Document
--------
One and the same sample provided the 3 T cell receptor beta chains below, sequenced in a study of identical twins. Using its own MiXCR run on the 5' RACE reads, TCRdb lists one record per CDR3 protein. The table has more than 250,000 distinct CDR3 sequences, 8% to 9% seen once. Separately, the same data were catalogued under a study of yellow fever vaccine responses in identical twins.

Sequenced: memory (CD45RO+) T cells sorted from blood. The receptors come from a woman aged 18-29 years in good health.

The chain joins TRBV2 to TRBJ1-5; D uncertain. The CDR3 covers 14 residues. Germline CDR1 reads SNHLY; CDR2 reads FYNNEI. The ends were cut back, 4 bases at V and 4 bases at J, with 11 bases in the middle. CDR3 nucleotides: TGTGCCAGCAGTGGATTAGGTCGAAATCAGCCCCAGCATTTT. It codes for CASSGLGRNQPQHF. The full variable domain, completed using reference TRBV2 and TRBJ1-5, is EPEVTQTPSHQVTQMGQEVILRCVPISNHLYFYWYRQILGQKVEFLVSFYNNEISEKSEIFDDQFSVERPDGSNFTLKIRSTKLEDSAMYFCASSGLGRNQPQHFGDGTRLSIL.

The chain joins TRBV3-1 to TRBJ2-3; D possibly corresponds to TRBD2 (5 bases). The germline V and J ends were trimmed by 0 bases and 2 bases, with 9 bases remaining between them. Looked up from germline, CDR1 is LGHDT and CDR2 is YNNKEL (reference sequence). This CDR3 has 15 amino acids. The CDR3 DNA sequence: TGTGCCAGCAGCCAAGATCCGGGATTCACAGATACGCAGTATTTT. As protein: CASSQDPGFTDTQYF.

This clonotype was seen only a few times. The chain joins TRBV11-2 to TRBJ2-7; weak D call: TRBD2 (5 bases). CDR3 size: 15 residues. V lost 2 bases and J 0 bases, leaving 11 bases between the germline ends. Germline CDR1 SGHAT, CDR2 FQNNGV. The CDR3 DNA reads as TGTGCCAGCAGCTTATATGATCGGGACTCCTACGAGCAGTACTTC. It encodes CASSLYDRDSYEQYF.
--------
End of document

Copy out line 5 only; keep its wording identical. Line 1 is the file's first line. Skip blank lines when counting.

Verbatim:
This clonotype was seen only a few times. The chain joins TRBV11-2 to TRBJ2-7; weak D call: TRBD2 (5 bases). CDR3 size: 15 residues. V lost 2 bases and J 0 bases, leaving 11 bases between the germline ends. Germline CDR1 SGHAT, CDR2 FQNNGV. The CDR3 DNA reads as TGTGCCAGCAGCTTATATGATCGGGACTCCTACGAGCAGTACTTC. It encodes CASSLYDRDSYEQYF.